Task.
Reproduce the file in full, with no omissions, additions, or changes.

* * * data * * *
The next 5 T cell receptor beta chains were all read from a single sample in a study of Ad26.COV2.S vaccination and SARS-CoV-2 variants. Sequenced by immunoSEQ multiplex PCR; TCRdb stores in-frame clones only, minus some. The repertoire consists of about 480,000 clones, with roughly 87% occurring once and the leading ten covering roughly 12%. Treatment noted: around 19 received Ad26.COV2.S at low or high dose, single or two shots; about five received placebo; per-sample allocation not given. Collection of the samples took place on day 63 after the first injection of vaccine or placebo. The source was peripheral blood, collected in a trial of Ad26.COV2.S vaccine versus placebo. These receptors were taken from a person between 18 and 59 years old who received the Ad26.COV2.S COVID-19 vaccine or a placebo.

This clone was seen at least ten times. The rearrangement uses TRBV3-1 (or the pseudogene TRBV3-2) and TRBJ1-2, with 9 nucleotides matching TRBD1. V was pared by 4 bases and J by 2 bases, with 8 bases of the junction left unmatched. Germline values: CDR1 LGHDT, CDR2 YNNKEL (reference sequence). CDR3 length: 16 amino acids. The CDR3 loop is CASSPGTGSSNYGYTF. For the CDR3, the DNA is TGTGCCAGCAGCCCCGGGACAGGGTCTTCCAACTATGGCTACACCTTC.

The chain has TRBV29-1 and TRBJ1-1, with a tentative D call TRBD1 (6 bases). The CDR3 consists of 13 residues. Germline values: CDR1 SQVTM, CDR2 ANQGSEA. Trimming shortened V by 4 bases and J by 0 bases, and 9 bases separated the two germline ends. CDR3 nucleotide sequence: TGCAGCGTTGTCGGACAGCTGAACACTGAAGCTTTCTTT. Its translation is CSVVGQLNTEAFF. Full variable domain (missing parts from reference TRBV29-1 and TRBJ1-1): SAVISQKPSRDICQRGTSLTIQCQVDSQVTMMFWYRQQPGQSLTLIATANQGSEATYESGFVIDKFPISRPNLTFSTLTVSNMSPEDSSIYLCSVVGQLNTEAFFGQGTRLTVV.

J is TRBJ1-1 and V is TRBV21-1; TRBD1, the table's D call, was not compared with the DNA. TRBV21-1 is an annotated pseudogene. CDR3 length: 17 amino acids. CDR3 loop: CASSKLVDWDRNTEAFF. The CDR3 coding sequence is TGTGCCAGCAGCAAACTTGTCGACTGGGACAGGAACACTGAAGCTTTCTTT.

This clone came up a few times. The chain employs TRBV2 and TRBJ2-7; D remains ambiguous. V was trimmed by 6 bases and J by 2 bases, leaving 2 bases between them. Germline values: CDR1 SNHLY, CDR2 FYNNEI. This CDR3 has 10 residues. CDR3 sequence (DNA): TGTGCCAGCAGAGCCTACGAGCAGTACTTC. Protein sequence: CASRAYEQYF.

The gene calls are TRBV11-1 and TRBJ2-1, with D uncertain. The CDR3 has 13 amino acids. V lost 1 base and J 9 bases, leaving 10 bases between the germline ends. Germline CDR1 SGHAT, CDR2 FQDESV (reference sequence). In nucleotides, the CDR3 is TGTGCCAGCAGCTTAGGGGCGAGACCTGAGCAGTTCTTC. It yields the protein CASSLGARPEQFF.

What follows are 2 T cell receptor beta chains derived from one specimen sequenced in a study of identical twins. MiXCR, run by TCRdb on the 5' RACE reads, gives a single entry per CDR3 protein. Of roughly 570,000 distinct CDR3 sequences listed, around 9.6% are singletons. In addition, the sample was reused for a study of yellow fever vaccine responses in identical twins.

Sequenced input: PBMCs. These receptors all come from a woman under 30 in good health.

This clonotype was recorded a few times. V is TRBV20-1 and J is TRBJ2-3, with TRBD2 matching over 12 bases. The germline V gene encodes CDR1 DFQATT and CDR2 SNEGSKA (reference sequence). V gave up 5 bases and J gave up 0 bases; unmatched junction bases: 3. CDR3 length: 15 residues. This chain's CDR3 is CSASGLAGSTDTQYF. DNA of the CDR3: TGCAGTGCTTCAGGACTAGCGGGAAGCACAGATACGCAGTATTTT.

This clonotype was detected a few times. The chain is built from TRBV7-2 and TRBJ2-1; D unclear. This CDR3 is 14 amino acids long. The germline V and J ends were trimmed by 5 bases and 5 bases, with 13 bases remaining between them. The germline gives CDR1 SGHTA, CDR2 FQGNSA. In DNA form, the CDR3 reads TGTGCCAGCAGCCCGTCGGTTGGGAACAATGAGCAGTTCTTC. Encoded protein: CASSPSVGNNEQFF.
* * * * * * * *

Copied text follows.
The next 5 T cell receptor beta chains were all read from a single sample in a study of Ad26.COV2.S vaccination and SARS-CoV-2 variants. Sequenced by immunoSEQ multiplex PCR; TCRdb stores in-frame clones only, minus some. The repertoire consists of about 480,000 clones, with roughly 87% occurring once and the leading ten covering roughly 12%. Treatment noted: around 19 received Ad26.COV2.S at low or high dose, single or two shots; about five received placebo; per-sample allocation not given. Collection of the samples took place on day 63 after the first injection of vaccine or placebo. The source was peripheral blood, collected in a trial of Ad26.COV2.S vaccine versus placebo. These receptors were taken from a person between 18 and 59 years old who received the Ad26.COV2.S COVID-19 vaccine or a placebo.

This clone was seen at least ten times. The rearrangement uses TRBV3-1 (or the pseudogene TRBV3-2) and TRBJ1-2, with 9 nucleotides matching TRBD1. V was pared by 4 bases and J by 2 bases, with 8 bases of the junction left unmatched. Germline values: CDR1 LGHDT, CDR2 YNNKEL (reference sequence). CDR3 length: 16 amino acids. The CDR3 loop is CASSPGTGSSNYGYTF. For the CDR3, the DNA is TGTGCCAGCAGCCCCGGGACAGGGTCTTCCAACTATGGCTACACCTTC.

The chain has TRBV29-1 and TRBJ1-1, with a tentative D call TRBD1 (6 bases). The CDR3 consists of 13 residues. Germline values: CDR1 SQVTM, CDR2 ANQGSEA. Trimming shortened V by 4 bases and J by 0 bases, and 9 bases separated the two germline ends. CDR3 nucleotide sequence: TGCAGCGTTGTCGGACAGCTGAACACTGAAGCTTTCTTT. Its translation is CSVVGQLNTEAFF. Full variable domain (missing parts from reference TRBV29-1 and TRBJ1-1): SAVISQKPSRDICQRGTSLTIQCQVDSQVTMMFWYRQQPGQSLTLIATANQGSEATYESGFVIDKFPISRPNLTFSTLTVSNMSPEDSSIYLCSVVGQLNTEAFFGQGTRLTVV.

J is TRBJ1-1 and V is TRBV21-1; TRBD1, the table's D call, was not compared with the DNA. TRBV21-1 is an annotated pseudogene. CDR3 length: 17 amino acids. CDR3 loop: CASSKLVDWDRNTEAFF. The CDR3 coding sequence is TGTGCCAGCAGCAAACTTGTCGACTGGGACAGGAACACTGAAGCTTTCTTT.

This clone came up a few times. The chain employs TRBV2 and TRBJ2-7; D remains ambiguous. V was trimmed by 6 bases and J by 2 bases, leaving 2 bases between them. Germline values: CDR1 SNHLY, CDR2 FYNNEI. This CDR3 has 10 residues. CDR3 sequence (DNA): TGTGCCAGCAGAGCCTACGAGCAGTACTTC. Protein sequence: CASRAYEQYF.

The gene calls are TRBV11-1 and TRBJ2-1, with D uncertain. The CDR3 has 13 amino acids. V lost 1 base and J 9 bases, leaving 10 bases between the germline ends. Germline CDR1 SGHAT, CDR2 FQDESV (reference sequence). In nucleotides, the CDR3 is TGTGCCAGCAGCTTAGGGGCGAGACCTGAGCAGTTCTTC. It yields the protein CASSLGARPEQFF.

What follows are 2 T cell receptor beta chains derived from one specimen sequenced in a study of identical twins. MiXCR, run by TCRdb on the 5' RACE reads, gives a single entry per CDR3 protein. Of roughly 570,000 distinct CDR3 sequences listed, around 9.6% are singletons. In addition, the sample was reused for a study of yellow fever vaccine responses in identical twins.

Sequenced input: PBMCs. These receptors all come from a woman under 30 in good health.

This clonotype was recorded a few times. V is TRBV20-1 and J is TRBJ2-3, with TRBD2 matching over 12 bases. The germline V gene encodes CDR1 DFQATT and CDR2 SNEGSKA (reference sequence). V gave up 5 bases and J gave up 0 bases; unmatched junction bases: 3. CDR3 length: 15 residues. This chain's CDR3 is CSASGLAGSTDTQYF. DNA of the CDR3: TGCAGTGCTTCAGGACTAGCGGGAAGCACAGATACGCAGTATTTT.

This clonotype was detected a few times. The chain is built from TRBV7-2 and TRBJ2-1; D unclear. This CDR3 is 14 amino acids long. The germline V and J ends were trimmed by 5 bases and 5 bases, with 13 bases remaining between them. The germline gives CDR1 SGHTA, CDR2 FQGNSA. In DNA form, the CDR3 reads TGTGCCAGCAGCCCGTCGGTTGGGAACAATGAGCAGTTCTTC. Encoded protein: CASSPSVGNNEQFF.